The Manufacturing Process - Vinyl Dolls
Decoration   Decoration

Doll makers had been trying to create a lifelike doll for hundreds of years. Blow moulding allowed them to produce plastic bodies that were light and made excellent jointed dolls, to which seamless vinyl heads shaped by rotational moulding were added. In the late fifties, it became the most popular method of making dolls.

In the blow moulding process, vinyl paste was poured into a two-piece mould through a tube. Air was blown into the mould, forcing the paste against the sides and heating it quickly to solidify it. The mould was then opened, and the piece, usually an arm or a leg, was removed by hand.

In vinyl, doll makers at last had a material that was warm, soft to the touch, and easy to mould, colour and add hair to. Moreover, once the required machinery was installed, the dolls were inexpensive to produce. Earlier problems with vinyl discolouring had been overcome by the sixties, when some of the finest vinyl dolls were made.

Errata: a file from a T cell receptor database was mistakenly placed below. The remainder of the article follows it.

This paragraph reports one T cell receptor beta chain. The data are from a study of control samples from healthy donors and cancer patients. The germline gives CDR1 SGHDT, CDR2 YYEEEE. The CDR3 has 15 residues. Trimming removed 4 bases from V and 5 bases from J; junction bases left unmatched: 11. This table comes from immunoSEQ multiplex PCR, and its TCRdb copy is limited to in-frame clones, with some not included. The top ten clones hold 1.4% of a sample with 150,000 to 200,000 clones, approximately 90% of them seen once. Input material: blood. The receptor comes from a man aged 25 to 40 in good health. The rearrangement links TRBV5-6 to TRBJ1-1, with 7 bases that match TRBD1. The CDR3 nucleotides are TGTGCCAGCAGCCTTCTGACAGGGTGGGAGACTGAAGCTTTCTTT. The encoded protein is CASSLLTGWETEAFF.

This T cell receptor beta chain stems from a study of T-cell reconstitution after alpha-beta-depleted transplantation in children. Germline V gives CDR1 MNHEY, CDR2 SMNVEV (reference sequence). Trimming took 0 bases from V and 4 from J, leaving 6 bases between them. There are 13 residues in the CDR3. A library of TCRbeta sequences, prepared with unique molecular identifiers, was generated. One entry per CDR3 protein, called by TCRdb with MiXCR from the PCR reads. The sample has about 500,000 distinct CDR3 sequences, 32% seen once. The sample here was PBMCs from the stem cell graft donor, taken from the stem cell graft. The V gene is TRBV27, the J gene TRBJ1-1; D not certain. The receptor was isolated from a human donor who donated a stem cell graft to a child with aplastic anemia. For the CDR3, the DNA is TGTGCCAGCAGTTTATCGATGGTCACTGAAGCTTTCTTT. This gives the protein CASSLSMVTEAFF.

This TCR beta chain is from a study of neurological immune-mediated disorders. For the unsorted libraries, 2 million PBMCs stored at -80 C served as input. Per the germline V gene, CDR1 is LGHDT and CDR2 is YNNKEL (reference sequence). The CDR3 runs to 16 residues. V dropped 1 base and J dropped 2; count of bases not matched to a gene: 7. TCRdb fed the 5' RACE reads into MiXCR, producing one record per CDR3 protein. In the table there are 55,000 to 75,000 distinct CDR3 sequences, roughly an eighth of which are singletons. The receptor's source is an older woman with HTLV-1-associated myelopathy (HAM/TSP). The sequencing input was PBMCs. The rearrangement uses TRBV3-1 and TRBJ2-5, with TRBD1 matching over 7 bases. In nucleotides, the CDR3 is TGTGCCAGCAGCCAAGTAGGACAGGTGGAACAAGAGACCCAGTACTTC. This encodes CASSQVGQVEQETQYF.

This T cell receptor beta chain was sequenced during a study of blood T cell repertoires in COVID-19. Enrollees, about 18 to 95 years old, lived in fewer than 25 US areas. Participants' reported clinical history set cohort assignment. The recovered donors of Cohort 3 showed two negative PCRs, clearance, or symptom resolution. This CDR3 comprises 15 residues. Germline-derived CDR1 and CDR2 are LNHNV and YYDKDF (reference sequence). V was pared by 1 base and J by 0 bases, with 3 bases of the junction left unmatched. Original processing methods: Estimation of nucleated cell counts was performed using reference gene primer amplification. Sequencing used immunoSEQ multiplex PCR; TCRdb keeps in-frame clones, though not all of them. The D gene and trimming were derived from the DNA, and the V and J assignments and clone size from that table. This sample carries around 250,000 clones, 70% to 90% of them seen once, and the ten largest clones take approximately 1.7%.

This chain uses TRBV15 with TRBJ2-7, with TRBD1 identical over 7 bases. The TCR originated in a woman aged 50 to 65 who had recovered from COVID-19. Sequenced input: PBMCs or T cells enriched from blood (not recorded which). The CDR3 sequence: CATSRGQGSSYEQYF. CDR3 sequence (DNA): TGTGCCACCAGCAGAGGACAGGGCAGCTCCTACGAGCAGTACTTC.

Decoration   Decoration

Blow moulding a leg Blow moulding a leg in the Wis-Ton Toy factory

The photograph shows the vinyl paste coming down, the two halves of the mould and the spike at the bottom through which air was forced into the mould.

Courtesy of E. Strahlendorf, Hamilton, Ontario

Vinyl heads Vinyl heads waiting to be painted in the Wis-Ton Toy factory, Toronto

Courtesy of E. Strahlendorf, Hamilton, Ontario

What is a Doll? | Inuit Dolls from Prehistory to Today | First Nations Dolls
Settlers' Dolls - Dolls Made at Home | Antique China and Parian Dolls
Antique Dolls Imported from Europe | Eaton's Beauty Dolls
The Birth of the Canadian Doll Industry | The Heyday of the Composition Doll
The Vinyl Doll Era | Canadian Original Doll Artists | Mechanical Dolls | Web Sites | Credits